Among the many dangers of the opioid epidemic are the overdose risks. The key, of course, is to help addicts not only understand the benefits of substance abuse programs, but also to find the strength to take advantage of the opportunities they present.
As we note: “Long-term use also of opioids can lead to physical dependence – the body adapts to the presence of the substance and withdrawal symptoms occur if use is reduced abruptly. This can also include tolerance, which means that higher doses of a medication must be taken to obtain the same initial effects. Note that physical dependence is not the same as addiction – physical dependence can occur even with appropriate long-term use of opioid and other medications. Addiction, as noted earlier, is defined as compulsive, often uncontrollable drug use in spite of negative consequences.”
CBS News reports: “Addiction is a disease, they’ll tell you, and the national opioid epidemic does not discriminate. With more than 115 Americans addicts can be found in homeless shelters, mansions or your own home.”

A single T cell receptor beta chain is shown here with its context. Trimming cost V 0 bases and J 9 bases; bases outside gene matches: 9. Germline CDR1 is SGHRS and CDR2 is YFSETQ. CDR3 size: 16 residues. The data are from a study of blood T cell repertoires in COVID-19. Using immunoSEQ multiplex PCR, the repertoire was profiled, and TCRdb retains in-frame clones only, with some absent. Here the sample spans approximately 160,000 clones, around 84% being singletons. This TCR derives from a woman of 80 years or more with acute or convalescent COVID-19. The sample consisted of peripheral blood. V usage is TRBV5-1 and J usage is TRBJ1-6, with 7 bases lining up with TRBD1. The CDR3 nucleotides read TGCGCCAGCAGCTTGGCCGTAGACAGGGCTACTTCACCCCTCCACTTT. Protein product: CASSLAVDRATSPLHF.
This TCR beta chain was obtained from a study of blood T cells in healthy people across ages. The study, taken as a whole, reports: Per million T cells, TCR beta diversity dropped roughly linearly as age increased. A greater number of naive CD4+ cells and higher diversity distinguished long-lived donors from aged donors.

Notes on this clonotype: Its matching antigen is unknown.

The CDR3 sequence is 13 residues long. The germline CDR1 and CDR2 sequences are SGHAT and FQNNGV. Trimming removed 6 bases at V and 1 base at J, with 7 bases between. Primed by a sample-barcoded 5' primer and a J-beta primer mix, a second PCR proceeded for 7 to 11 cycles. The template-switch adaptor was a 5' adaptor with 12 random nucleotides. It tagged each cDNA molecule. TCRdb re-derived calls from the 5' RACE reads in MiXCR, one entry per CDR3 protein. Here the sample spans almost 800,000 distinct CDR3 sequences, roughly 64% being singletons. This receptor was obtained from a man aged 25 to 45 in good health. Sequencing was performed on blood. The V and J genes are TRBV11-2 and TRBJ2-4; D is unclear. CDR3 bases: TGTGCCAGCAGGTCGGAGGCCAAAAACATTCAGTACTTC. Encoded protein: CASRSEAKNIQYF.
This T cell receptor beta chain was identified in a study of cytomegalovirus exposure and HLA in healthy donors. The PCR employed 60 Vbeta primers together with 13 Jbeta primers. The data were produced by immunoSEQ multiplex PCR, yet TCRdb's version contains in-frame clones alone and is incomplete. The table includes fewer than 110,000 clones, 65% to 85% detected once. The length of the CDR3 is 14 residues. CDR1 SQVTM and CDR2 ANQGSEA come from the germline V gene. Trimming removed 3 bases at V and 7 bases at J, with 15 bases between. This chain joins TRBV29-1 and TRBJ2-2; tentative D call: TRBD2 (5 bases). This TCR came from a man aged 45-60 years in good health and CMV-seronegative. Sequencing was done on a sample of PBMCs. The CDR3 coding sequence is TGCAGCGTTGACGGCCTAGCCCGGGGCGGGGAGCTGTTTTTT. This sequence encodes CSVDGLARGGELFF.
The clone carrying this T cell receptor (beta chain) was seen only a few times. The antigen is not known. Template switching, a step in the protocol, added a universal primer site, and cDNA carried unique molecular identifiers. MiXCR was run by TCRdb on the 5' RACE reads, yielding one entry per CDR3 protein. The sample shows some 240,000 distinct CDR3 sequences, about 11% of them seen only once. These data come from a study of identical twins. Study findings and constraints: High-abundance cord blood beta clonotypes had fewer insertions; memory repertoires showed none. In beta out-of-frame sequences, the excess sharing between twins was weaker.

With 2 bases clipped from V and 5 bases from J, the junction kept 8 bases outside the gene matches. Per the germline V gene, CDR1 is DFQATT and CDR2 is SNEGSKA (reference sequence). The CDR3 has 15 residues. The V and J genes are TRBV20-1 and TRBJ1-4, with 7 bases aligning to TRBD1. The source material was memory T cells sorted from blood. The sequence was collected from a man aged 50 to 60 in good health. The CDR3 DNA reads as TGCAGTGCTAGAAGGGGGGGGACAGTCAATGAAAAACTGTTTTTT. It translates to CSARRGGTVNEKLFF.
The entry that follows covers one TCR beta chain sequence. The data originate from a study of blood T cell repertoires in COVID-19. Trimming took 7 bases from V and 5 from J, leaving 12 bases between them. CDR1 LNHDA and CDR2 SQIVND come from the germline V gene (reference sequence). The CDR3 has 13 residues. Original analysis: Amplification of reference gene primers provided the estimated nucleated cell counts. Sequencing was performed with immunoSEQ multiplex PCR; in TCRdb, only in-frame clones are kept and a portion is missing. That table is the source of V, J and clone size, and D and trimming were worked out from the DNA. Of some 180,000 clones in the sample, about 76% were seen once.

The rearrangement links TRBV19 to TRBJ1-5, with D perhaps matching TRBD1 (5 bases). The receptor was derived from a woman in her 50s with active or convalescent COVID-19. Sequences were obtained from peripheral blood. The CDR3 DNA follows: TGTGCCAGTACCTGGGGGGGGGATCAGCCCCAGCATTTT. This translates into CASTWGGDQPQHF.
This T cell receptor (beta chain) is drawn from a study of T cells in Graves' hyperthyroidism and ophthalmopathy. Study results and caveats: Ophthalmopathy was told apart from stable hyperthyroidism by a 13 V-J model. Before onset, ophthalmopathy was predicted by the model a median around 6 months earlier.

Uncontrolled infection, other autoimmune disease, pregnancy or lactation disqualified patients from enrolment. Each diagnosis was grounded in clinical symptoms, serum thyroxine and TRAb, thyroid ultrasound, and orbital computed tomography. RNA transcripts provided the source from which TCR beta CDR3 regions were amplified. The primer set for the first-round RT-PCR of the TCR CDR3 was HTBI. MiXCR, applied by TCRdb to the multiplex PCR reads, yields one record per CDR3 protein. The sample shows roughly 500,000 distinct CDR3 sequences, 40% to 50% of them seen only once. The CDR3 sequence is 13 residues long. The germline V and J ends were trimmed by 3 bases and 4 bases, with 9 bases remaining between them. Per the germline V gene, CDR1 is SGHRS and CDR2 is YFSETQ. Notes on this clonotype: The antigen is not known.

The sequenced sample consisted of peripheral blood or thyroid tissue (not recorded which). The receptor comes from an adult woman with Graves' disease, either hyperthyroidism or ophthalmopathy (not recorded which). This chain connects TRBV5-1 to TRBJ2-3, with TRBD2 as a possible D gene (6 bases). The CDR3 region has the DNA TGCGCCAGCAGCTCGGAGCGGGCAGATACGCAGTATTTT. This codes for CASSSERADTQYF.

60 Minutes showed just how dire the situation can be for opioid addicts — and the role for Naloxone. The National Institute on Drug Abuse, which is part of the National Institutes of Health, explains what Naxalone is and how it works: “Naloxone is a medication designed to rapidly reverse opioid overdose. It is an opioid antagonist—meaning that it binds to opioid receptors and can reverse and block the effects of other opioids. It can very quickly restore normal respiration to a person whose breathing has slowed or stopped as a result of overdosing with heroin or prescription opioid pain medications.”
Click on the below 60 Minutes video to watch the report.